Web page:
Comedian Bill Cosby, who is serving a three and a half year jail sentence, on Tuesday appealed a Pennsylvania court’s verdict that found him guilty of drugging and sexually assaulting a woman 15 years ago.
“This filing is an important step in ensuring that Mr Cosby receives a hearing from a fair and impartial court,” the actor’s spokesman, Andrew Wyatt, said.
“The Constitution guarantees that right to Mr Cosby — and to all Americans — and he looks forward to securing justice in the court of appeal,” he said in a statement.
The 81-year-old, who shattered racial barriers with his pioneering role as a dad and doctor on the hit television series “The Cosby Show,” (1984-1992), was found guilty in April 2018 of drugging and sexually assaulting Andrea Constand, now 46, at his Philadelphia mansion.
It was the first trial and first guilty verdict for sexual assault since the advent of the #MeToo movement.
An earlier trial in June 2017 ended in a mistrial after the jury was unable to reach a unanimous verdict.
In September 2018, a Pennsylvania judge sentenced the actor to three and a half years in prison on three counts of aggravated indecent assault: penetration without Constand’s consent; penetration when she was unconscious and penetration after having been drugged. He was immediately incarcerated.
Although more than 60 women charged that they had been victims of sexual assault by Cosby, the famous comedian was tried criminally only for Constand’s assault, since the statute of limitations had expired in the other cases.
Cosby insists he was unjustly convicted.
“America will be great when it fulfills the last four words of the revered Pledge of Allegiance …. ‘and justice for all,'” Cosby’s wife Camille said in the statement.
A dozen women who say they were victims of Cosby have filed civil suits against the actor seeking compensation for damages.
How Republicans could use a constitutional loophole to steal the 2020 election
Kentucky’s 2019 governor’s race has showcased two troubling political tactics that may come into play in 2020 if the presidential election is seen as coming down to the wire in red-run swing states.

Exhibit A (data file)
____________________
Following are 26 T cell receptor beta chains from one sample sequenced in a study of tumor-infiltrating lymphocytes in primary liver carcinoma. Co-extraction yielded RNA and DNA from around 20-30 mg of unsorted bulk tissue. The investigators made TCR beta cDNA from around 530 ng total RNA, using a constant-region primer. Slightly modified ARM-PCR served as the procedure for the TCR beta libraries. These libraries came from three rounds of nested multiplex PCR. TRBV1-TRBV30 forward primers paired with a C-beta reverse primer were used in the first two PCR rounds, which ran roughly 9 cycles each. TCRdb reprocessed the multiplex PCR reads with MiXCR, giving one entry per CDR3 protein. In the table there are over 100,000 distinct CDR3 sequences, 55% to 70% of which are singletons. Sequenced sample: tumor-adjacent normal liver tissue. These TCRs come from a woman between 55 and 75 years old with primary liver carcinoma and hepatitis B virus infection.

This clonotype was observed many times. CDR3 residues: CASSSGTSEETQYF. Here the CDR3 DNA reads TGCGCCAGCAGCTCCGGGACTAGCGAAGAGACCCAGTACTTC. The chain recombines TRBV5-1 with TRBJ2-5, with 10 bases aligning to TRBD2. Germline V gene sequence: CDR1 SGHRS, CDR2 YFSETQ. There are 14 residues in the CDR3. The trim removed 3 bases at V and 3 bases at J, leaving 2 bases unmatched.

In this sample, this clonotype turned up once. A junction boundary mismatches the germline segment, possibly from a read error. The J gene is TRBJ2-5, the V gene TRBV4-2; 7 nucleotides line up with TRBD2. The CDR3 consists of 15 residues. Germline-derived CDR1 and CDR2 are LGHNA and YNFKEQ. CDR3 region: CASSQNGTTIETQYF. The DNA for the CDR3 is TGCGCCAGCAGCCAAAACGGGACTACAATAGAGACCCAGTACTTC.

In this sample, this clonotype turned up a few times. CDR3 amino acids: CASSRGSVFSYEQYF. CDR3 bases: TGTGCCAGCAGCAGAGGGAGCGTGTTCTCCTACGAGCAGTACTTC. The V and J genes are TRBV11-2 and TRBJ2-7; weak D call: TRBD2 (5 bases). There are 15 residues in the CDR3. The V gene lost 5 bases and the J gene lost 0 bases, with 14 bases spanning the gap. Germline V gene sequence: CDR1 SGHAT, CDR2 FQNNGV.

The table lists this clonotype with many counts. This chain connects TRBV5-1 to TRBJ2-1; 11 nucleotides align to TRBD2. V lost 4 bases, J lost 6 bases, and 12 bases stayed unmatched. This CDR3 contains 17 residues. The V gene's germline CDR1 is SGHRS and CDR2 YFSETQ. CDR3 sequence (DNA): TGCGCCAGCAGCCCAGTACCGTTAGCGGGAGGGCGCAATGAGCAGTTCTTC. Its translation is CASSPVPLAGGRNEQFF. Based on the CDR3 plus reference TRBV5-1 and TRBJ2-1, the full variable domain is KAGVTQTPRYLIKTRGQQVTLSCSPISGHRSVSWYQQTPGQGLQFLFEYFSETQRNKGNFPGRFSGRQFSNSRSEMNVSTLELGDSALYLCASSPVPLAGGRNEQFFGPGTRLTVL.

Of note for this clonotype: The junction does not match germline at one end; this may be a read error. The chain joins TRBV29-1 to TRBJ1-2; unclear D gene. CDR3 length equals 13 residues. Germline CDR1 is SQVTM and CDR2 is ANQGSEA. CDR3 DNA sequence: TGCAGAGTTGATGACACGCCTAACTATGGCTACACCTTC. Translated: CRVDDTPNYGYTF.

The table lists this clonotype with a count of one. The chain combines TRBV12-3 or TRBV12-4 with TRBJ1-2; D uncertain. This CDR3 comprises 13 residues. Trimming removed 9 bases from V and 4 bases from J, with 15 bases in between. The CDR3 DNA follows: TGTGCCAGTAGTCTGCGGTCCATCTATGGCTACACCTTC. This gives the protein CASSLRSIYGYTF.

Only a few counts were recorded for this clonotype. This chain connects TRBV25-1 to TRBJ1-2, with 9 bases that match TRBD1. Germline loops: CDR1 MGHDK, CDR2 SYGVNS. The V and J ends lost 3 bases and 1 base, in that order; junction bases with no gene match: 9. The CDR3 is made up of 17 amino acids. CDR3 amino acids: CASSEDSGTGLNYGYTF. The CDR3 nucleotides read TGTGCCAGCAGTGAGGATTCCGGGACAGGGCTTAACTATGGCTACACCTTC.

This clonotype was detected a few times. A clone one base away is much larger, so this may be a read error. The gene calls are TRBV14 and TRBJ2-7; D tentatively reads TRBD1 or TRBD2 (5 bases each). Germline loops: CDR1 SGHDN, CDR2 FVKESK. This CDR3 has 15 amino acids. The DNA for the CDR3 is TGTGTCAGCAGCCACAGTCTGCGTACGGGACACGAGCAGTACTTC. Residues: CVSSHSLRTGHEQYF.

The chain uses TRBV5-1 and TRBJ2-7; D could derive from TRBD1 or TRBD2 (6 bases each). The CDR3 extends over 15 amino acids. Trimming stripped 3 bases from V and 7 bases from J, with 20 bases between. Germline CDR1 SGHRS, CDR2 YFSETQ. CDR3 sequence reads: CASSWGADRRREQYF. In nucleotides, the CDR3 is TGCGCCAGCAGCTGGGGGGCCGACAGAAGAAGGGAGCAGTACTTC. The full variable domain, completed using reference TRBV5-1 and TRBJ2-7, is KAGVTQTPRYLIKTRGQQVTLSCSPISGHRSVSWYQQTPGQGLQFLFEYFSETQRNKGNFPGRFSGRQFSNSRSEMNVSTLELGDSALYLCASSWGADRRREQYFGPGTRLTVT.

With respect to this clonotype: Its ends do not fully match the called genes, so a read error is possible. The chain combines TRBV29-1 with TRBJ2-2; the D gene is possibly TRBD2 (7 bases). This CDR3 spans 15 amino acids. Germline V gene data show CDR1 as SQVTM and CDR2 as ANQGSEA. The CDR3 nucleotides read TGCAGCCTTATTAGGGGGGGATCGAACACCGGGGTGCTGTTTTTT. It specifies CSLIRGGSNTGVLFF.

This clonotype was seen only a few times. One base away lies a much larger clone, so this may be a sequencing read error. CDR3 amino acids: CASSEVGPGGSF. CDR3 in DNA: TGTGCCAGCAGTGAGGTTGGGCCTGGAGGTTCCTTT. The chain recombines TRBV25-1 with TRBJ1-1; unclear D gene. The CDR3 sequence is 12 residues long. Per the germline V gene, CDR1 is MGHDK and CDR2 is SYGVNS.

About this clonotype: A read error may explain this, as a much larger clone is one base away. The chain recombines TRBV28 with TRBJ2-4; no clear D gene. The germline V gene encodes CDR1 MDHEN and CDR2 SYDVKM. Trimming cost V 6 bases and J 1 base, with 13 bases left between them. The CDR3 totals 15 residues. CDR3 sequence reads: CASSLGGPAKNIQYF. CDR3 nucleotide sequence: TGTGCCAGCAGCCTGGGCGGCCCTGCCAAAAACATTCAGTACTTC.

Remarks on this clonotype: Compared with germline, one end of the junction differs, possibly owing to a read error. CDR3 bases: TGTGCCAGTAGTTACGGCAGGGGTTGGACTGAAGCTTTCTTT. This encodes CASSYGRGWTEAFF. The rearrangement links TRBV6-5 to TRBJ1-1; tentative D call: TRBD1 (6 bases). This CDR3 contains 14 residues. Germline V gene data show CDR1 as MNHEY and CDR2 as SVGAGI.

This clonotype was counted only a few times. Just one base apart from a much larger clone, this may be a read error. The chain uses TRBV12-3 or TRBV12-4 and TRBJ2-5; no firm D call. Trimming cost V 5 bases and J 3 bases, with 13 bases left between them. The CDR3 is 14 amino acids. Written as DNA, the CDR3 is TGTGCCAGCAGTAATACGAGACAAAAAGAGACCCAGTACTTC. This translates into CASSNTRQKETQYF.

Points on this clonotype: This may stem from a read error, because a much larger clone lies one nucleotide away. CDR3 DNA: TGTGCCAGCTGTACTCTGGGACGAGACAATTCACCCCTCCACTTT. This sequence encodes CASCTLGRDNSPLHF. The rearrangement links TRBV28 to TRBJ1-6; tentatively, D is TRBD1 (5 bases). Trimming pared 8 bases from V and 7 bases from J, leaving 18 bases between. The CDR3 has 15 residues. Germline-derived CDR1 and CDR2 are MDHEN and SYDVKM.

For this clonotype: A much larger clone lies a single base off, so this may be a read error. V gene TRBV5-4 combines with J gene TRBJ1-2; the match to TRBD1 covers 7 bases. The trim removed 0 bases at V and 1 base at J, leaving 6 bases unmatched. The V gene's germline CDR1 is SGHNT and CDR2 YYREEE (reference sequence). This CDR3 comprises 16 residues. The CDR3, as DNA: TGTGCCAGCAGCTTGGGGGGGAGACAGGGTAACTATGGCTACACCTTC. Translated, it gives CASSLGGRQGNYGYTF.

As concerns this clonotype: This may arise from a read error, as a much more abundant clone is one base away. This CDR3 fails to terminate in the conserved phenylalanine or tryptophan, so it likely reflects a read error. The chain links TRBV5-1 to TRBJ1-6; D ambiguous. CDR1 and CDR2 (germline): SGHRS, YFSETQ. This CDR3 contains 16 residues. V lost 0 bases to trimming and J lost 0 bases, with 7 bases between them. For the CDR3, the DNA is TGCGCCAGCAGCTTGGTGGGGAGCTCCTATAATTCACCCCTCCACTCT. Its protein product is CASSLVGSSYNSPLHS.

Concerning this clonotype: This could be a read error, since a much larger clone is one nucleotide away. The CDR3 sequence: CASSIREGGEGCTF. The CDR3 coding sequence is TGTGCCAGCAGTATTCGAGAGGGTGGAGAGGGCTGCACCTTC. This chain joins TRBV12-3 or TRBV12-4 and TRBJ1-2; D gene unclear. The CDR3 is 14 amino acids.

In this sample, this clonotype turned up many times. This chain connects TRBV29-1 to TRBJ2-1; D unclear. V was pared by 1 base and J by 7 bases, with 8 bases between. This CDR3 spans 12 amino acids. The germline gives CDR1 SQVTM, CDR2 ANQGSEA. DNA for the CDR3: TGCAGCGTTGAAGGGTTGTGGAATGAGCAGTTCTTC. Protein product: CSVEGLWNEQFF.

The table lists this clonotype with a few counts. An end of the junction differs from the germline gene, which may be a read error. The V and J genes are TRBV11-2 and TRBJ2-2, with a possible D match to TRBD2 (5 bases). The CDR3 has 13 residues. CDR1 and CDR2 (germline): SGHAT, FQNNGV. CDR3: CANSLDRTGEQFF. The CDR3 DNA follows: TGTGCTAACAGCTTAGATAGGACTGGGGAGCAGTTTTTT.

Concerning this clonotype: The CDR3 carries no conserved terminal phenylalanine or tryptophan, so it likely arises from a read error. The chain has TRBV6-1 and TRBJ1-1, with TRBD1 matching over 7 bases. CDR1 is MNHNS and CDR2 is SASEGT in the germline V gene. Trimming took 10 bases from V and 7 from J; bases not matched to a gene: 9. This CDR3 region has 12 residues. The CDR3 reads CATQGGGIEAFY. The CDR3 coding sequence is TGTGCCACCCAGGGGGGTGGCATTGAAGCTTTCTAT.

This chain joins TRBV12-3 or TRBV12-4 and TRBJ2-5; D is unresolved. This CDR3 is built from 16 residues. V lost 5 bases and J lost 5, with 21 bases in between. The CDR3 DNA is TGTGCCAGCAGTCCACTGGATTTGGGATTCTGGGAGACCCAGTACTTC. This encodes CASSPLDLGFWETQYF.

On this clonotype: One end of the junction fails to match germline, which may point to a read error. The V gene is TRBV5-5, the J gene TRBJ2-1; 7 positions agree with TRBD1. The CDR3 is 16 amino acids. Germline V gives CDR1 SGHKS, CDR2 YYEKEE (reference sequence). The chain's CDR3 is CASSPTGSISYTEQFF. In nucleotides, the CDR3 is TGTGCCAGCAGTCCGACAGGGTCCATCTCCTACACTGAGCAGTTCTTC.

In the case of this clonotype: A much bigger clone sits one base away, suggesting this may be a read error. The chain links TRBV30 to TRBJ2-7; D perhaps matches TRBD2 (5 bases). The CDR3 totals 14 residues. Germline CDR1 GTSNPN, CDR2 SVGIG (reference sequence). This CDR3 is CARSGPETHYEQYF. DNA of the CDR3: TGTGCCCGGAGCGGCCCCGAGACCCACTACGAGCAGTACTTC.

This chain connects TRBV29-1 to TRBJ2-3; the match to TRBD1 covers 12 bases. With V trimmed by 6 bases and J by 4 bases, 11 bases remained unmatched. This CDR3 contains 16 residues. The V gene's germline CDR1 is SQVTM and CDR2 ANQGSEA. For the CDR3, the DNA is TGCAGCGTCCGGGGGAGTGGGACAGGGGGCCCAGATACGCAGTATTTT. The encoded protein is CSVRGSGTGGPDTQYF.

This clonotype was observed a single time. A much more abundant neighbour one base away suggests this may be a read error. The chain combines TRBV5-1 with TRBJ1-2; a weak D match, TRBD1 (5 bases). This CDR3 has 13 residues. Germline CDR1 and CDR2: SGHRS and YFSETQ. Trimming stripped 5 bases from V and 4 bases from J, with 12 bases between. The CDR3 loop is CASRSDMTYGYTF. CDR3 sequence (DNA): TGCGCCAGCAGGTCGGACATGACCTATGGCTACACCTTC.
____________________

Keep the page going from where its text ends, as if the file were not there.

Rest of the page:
The first trend was an outbreak of online disinformation immediately after Election Day seeking to create doubt about the likelihood of a Democratic victory. In this case, it was the election of Democrat Andy Beshear as the state’s next governor after leading by 5,100 votes in the early unofficial returns.
White House is happy GOP lawmakers said Trump is too incompetent to do a quid pro quo: CNN’s Jim Acosta
On Tuesday's edition of CNN's "Anderson Cooper 360," chief White House correspondent Jim Acosta reported that the White House is happy with how Republicans defended President Donald Trump on Capitol Hill — even though their central talking point was that the president tried to engage in a quid pro quo with Ukraine but failed.
"The White House officials that responded back to the president said that they thought he had a great day when it comes to this hearing up on Capitol Hill," said Acosta. "They don't see any damage done to the president after this first day of testimony."
"I will tell you, though, Anderson, the talking points are shifting," added Acosta. "White House officials I spoke to this evening said that they were pleasantly surprised by the performance turned in by some of these GOP lawmakers who were essentially saying, well, this was an attempted quid pro quo, it wasn't a quid pro quo, so, therefore, it's not impeachable. So, Anderson, their talking points have shifted once again. They've gone from saying there was no quid pro quo to, well, an attempted quid pro quo isn't that bad after all."
Appeals court again rejects Trump’s attempt to hide his financial records from Congress — and SCOTUS will likely weigh in: report
On Wednesday, The New York Times reported that the full panel of judges on the Court of Appeals for the D.C. Circuit has upheld a lower court's decision requiring President Donald Trump's accounting firm to turn over several years of financial records to Congress.
The decision was 8 to 3, with two of the dissenters judges Trump appointed. Among the majority was Chief Judge Merrick Garland, who was famously denied a Supreme Court appointment by Republicans so they could cement an ideological takeover of the judiciary.